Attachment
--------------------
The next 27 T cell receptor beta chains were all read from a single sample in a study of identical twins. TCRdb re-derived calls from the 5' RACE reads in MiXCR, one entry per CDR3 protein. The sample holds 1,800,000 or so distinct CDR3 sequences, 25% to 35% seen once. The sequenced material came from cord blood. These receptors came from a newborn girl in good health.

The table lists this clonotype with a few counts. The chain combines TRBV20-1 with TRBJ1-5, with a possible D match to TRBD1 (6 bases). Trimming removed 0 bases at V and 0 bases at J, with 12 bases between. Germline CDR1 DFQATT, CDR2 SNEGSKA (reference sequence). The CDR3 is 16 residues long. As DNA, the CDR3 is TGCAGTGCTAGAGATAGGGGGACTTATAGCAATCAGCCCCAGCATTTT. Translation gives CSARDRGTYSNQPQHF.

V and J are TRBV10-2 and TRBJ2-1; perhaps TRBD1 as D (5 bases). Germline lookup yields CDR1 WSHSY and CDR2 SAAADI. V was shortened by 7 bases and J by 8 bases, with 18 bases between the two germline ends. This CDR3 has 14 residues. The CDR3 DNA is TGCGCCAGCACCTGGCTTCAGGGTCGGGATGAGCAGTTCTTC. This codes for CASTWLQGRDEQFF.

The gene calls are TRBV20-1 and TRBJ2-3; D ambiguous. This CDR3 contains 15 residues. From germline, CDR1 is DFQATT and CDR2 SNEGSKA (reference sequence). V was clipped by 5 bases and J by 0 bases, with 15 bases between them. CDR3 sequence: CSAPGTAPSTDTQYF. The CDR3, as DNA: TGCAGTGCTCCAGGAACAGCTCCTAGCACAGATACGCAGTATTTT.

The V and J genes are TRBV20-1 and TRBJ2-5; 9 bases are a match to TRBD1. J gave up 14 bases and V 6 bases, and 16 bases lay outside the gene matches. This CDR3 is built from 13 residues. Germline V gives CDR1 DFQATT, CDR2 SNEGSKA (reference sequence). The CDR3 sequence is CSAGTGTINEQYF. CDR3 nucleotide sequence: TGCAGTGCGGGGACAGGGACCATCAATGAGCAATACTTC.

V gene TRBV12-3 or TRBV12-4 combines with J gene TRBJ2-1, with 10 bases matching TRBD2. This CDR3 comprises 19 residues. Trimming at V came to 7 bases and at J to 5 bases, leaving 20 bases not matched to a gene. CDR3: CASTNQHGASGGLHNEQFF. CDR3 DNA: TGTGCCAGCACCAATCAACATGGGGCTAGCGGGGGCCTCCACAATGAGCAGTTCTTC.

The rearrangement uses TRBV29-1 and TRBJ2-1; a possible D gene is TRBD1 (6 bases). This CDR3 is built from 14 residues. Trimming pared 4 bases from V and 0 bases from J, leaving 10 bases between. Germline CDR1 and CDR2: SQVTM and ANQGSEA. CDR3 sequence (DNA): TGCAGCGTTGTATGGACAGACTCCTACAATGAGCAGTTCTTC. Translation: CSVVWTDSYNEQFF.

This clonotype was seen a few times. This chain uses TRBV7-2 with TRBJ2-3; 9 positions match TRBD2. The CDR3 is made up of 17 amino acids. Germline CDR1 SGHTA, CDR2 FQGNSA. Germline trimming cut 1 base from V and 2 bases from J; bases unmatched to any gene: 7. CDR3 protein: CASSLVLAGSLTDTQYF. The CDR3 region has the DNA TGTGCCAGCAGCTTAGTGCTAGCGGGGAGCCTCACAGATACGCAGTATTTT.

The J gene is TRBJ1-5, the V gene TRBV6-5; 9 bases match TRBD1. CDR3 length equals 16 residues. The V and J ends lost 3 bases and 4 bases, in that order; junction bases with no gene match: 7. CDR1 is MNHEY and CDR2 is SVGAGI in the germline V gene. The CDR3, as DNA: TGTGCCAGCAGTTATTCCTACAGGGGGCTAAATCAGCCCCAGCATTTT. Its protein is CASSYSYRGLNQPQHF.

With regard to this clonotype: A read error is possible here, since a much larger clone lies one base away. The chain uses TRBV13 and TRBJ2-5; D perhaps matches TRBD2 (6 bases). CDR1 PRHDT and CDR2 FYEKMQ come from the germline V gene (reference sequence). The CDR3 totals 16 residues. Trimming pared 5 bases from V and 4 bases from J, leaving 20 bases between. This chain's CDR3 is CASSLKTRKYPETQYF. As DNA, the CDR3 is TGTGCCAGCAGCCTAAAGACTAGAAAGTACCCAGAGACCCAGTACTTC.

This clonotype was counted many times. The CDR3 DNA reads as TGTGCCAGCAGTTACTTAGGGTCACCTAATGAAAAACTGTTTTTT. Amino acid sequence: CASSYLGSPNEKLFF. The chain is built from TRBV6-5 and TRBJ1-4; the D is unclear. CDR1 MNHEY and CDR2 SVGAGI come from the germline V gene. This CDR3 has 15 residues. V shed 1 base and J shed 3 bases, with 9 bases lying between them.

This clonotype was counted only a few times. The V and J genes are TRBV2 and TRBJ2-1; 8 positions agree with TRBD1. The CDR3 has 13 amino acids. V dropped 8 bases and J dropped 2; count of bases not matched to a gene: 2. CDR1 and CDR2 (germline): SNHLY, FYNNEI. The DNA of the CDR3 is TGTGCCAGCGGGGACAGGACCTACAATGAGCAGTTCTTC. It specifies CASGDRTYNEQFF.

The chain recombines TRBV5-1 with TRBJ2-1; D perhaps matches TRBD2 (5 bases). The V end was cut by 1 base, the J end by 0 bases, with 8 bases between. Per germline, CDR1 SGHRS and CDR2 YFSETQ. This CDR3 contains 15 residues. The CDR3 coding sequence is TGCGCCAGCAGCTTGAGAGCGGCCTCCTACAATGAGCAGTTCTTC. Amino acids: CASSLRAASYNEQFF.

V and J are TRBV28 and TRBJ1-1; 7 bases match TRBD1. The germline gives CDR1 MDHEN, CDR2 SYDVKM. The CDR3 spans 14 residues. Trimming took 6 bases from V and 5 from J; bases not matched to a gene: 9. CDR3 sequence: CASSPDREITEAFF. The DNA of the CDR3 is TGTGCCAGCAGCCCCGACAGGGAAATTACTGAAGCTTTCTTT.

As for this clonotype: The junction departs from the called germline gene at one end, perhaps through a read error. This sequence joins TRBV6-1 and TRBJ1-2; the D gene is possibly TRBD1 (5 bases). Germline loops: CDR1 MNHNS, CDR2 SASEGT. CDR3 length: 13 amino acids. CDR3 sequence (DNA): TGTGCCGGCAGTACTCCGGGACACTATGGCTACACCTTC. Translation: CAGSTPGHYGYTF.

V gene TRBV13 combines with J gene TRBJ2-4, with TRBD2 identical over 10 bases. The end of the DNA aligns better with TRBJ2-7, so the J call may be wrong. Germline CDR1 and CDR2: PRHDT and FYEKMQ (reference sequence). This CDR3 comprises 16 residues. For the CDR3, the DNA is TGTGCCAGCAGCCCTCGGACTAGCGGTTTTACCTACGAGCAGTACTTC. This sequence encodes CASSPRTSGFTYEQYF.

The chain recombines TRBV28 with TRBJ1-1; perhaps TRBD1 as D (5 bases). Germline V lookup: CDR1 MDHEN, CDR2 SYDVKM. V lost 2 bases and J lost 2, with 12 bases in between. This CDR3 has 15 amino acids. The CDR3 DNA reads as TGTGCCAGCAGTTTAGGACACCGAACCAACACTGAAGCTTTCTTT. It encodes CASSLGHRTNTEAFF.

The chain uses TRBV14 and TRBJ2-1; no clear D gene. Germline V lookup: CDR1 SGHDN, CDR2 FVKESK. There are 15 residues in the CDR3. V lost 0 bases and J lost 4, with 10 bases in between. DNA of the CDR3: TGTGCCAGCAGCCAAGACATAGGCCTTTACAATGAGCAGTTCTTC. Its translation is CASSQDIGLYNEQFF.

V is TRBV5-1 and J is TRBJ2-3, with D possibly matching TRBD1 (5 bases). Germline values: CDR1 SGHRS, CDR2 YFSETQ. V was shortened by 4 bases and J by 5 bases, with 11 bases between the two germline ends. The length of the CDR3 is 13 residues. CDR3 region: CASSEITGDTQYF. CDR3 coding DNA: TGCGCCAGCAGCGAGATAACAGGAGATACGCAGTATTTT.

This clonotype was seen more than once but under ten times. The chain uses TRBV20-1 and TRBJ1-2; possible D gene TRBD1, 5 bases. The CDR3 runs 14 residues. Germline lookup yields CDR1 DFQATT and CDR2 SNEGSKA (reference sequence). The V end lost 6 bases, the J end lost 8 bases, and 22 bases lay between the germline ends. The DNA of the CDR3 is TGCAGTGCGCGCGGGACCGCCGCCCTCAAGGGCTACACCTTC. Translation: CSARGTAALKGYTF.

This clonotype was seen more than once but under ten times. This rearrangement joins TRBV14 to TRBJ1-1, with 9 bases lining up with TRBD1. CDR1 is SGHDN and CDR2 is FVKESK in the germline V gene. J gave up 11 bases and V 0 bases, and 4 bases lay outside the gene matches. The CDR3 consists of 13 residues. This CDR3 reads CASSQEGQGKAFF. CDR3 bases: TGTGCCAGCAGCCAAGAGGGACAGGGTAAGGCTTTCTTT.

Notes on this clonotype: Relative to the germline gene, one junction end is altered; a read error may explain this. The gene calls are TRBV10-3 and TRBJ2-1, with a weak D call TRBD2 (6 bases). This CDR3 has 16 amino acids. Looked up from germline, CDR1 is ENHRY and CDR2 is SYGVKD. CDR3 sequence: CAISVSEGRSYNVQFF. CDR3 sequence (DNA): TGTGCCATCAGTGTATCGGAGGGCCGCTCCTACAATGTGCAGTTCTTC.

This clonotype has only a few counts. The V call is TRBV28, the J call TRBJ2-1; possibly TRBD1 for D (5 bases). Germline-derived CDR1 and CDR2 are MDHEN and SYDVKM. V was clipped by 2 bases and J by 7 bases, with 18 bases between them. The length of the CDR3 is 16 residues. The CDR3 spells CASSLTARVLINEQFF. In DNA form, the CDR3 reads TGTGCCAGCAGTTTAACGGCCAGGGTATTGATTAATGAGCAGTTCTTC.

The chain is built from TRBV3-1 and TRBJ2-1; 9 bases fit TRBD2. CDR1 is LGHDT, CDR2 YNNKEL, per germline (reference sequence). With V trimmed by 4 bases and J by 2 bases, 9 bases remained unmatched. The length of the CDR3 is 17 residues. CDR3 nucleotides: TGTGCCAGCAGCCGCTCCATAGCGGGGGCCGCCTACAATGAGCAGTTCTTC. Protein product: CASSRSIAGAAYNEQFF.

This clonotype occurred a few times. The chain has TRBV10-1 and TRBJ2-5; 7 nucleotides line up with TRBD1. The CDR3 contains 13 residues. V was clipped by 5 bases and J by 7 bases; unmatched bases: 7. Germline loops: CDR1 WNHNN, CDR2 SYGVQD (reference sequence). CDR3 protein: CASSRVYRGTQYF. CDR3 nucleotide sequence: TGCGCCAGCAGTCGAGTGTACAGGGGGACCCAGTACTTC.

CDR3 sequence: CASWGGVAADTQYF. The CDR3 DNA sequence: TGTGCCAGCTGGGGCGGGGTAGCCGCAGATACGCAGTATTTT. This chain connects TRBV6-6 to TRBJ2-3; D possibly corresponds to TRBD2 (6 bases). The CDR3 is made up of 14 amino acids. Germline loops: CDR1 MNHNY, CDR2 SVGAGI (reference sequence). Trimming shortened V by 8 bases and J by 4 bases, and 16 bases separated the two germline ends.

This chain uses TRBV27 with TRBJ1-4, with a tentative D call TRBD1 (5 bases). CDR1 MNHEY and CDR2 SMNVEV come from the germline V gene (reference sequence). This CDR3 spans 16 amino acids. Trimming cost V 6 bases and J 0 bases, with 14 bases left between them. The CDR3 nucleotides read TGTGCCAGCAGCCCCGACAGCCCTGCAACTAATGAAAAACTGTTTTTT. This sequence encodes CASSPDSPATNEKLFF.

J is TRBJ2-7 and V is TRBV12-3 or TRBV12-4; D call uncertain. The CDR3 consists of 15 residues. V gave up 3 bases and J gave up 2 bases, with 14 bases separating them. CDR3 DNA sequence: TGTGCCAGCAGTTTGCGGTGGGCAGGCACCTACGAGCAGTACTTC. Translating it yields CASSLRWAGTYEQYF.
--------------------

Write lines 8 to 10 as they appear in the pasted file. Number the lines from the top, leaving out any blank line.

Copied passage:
This clonotype was seen a few times. This chain uses TRBV7-2 with TRBJ2-3; 9 positions match TRBD2. The CDR3 is made up of 17 amino acids. Germline CDR1 SGHTA, CDR2 FQGNSA. Germline trimming cut 1 base from V and 2 bases from J; bases unmatched to any gene: 7. CDR3 protein: CASSLVLAGSLTDTQYF. The CDR3 region has the DNA TGTGCCAGCAGCTTAGTGCTAGCGGGGAGCCTCACAGATACGCAGTATTTT.

The J gene is TRBJ1-5, the V gene TRBV6-5; 9 bases match TRBD1. CDR3 length equals 16 residues. The V and J ends lost 3 bases and 4 bases, in that order; junction bases with no gene match: 7. CDR1 is MNHEY and CDR2 is SVGAGI in the germline V gene. The CDR3, as DNA: TGTGCCAGCAGTTATTCCTACAGGGGGCTAAATCAGCCCCAGCATTTT. Its protein is CASSYSYRGLNQPQHF.

With regard to this clonotype: A read error is possible here, since a much larger clone lies one base away. The chain uses TRBV13 and TRBJ2-5; D perhaps matches TRBD2 (6 bases). CDR1 PRHDT and CDR2 FYEKMQ come from the germline V gene (reference sequence). The CDR3 totals 16 residues. Trimming pared 5 bases from V and 4 bases from J, leaving 20 bases between. This chain's CDR3 is CASSLKTRKYPETQYF. As DNA, the CDR3 is TGTGCCAGCAGCCTAAAGACTAGAAAGTACCCAGAGACCCAGTACTTC.